The Minnesota Table: Morels!
It’s a lovely book, one which proves that “Minnesota food” doesn’t have to mean endless recipes for hotdish and bars. The authors, Shelley N.C. Holl and B.J. Carpenter, have done a splendid job of demonstrating that locally grown food can be prepared in ways that respect the beauty of the ingredients while still managing to be accessible.
These are obviously women who love what they do, and love what the Minnesota landscape has to offer. (And that’s the least cranky buffalo I’ve ever seen.)
Photograph courtesy of Quayside Publishing Group
Spring was the perfect time for this book to arrive on my desk, since the authors have taken a seasonal approach to the subject, beginning with the foods that appear in Minnesota in April and May: asparagus, lettuces, lamb, rhubarb, and — oh lordy — morel mushrooms.
A trip to the Mill City Farmers Market on opening day netted me some. This was, in theory, easier than searching the forests myself. In reality, I had to stand in line behind a woman while she carefully selected two pounds of expensive morels from the relatively small box the vendor had. I was nervous, bouncing on my heels,
positive that she’d snatch all of them before I had a chance to get my mitts into the box. But the Morel Goddess was with me, and the Two Pounds of Morels Woman at last took her stash of pure gold and left while there were still a few mushrooms remaining. With morels, sweet asparagus from Loon Organics, and some crusty sourdough bread, I was ready to cook up a truly special dinner.
The best way to bring out the unique and delicious character of morels is to not mess with them too much. Ms. Carpenter, who developed the recipes for this book, obviously knows that, because in her recipe she left them ungussied-up and simply sauteéd with butter.
You have to wash them first, and this is the only tricky part. Because of all the folds and crevices, bugs love to hide in morels. These had ants. Remember, morels are picked in the forest, people. They aren’t cultivated in bug-free greenhouses. So I researched morel-washing methods online, and found two schools of thought: careful rinsing, or soaking in salt water. After attempting to rinse them without breaking off too many important and delicious mushroom bits, I figured out why a brief salt water soak works. It causes the ants to head for the hills, nicely removing themselves from the morels without your having to do it. Yes, that makes the morels a bit wetter, but I figured it would be easier to cook out a little extra water than to stand there picking out ants.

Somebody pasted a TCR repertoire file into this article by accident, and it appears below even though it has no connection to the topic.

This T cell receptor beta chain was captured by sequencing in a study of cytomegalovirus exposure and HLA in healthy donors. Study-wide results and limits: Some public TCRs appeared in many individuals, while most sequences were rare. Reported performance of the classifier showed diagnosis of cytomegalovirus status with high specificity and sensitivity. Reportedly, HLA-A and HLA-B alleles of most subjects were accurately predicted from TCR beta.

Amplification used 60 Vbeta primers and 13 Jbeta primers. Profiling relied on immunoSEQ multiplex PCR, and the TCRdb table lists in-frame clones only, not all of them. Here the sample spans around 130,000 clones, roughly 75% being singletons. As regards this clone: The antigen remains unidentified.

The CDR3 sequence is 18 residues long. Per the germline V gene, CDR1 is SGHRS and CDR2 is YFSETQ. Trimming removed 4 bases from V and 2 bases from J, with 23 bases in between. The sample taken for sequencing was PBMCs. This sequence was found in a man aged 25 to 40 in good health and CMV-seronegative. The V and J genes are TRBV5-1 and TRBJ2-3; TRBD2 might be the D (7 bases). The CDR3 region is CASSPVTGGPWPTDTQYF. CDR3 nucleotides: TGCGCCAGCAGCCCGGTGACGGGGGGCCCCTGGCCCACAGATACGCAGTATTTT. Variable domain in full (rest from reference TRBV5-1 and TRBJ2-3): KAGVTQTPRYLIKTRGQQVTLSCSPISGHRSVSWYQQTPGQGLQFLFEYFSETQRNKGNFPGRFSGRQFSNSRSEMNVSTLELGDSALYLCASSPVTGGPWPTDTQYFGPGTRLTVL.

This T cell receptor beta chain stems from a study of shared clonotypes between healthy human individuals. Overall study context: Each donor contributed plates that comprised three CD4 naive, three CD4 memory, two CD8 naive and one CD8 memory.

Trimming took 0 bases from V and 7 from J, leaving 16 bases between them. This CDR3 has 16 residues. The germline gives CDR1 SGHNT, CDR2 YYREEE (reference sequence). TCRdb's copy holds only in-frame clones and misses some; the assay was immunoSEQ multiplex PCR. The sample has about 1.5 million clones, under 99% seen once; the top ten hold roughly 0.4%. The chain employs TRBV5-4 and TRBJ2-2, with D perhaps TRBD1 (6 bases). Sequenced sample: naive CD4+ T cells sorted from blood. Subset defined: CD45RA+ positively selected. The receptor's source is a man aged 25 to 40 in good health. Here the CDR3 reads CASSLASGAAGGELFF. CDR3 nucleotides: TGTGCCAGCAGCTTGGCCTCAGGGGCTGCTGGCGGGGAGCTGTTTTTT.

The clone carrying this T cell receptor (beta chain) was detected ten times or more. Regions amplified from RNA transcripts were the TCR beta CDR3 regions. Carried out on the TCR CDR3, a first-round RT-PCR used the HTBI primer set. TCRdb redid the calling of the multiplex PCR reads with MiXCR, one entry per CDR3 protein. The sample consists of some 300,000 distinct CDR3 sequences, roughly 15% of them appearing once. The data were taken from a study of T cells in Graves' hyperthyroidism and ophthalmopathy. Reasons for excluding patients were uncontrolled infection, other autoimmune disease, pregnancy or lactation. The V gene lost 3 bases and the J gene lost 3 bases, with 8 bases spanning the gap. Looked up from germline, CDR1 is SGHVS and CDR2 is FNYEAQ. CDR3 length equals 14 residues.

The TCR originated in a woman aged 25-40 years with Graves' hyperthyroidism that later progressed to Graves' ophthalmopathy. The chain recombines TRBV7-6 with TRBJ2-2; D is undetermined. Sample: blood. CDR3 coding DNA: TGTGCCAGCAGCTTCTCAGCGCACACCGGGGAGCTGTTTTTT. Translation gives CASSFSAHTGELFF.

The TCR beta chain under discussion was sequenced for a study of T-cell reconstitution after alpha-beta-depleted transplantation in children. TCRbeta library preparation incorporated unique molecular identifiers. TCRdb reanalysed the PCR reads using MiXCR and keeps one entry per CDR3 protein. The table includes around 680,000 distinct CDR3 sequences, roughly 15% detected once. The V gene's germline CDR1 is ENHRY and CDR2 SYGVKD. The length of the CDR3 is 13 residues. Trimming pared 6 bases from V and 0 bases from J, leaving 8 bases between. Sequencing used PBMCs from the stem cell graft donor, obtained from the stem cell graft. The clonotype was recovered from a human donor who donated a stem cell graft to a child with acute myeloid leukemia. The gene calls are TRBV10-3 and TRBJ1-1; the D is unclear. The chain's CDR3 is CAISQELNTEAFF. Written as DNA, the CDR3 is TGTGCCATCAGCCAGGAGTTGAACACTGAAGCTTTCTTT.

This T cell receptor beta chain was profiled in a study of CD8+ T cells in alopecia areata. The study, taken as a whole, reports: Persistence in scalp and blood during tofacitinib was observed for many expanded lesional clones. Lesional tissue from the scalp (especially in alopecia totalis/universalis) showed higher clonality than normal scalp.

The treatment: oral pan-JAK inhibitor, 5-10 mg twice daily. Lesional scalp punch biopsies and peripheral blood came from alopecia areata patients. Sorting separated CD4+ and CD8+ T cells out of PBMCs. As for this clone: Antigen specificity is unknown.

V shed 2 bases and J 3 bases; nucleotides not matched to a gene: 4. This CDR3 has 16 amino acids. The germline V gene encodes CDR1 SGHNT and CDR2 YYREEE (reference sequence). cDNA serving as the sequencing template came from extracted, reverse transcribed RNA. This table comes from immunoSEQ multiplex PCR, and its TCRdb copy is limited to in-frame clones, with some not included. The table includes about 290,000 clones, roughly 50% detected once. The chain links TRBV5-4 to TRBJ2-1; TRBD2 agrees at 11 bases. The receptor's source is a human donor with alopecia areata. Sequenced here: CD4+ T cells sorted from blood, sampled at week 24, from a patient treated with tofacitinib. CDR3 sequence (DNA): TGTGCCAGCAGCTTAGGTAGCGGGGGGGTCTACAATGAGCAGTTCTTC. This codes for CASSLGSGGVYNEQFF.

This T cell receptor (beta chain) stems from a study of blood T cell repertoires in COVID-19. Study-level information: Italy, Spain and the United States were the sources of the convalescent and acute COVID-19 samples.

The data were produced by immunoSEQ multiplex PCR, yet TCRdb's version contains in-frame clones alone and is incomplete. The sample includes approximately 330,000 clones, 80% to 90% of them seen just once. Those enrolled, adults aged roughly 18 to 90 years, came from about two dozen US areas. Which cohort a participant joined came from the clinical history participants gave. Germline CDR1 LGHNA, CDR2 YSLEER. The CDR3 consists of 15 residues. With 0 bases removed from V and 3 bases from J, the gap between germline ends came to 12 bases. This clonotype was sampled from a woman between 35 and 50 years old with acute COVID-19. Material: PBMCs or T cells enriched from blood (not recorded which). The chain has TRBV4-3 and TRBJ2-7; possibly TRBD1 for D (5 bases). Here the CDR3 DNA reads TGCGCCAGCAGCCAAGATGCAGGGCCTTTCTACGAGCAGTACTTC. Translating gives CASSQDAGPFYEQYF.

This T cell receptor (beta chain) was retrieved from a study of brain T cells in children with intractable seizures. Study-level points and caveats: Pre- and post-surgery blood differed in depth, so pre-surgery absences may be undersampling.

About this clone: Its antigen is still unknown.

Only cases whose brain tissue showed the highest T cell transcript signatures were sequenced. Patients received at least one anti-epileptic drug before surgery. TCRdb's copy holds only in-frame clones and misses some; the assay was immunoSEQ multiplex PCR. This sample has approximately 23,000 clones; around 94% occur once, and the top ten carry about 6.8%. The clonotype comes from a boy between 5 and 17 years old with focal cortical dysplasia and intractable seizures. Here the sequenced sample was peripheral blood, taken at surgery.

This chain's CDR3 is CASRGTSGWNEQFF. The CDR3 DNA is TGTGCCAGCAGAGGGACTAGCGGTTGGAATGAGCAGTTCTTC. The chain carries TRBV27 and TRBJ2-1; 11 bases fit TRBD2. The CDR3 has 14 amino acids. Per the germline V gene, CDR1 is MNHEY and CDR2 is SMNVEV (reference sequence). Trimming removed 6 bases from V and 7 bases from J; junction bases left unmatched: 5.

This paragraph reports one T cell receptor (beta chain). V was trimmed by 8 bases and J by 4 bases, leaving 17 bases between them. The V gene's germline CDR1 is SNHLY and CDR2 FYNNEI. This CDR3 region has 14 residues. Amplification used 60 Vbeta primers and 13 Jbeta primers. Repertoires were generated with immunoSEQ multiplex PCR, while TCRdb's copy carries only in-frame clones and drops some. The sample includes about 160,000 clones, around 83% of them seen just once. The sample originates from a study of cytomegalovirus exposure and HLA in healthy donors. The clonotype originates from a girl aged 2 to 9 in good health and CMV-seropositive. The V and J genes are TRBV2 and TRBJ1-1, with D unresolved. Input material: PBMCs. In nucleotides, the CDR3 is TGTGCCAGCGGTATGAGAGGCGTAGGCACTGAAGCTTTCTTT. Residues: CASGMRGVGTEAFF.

After drying the morels, I melted a goodly amount of butter. Sauteed until the liquid was gone and the mushrooms browned a bit. Added s & p.
And dished them up with buttered toast and asparagus.
Anyone who’d ask for more than that is just downright greedy.
It was a scrumptious dinner, a perfect tribute to spring in Minnesota, and a good test of an excellent new cookbook. There are many more recipes worth trying in The Minnesota Table — Crock Pickles, Sour Cream Pumpkin Pie, Apple Cake with Hard Sauce, and a quick recipe for Cassoulet. (I really have to try the Lake Superior Smoked Whitefish on Hardtack.) There’s also a great deal to learn.
Remember, this book had two authors. Ms. Carpenter was in charge of the recipes, and Ms. Holl did a ton of research about food production in the state and wrote some very compelling stories about it. There’s a great deal to learn here about how Honeycrisp apples were developed, how grass fed beef is raised, how endangered heritage seeds are saved, how to create a modern root cellar or freeze berries, where to find amazing ice cream on the U of M campus, and even a story about the Rutabaga Capitol of the World (which is, if you, like I, didn’t know, Askov, Minnesota).
Truly, I love this book. The more I dig through it, the more I find that I didn’t know. If you are at all interested in locally-grown foods, this book is worth having on your shelf, whether or not “local” for you means Minnesota. Just don’t get in front of me in the morel line.
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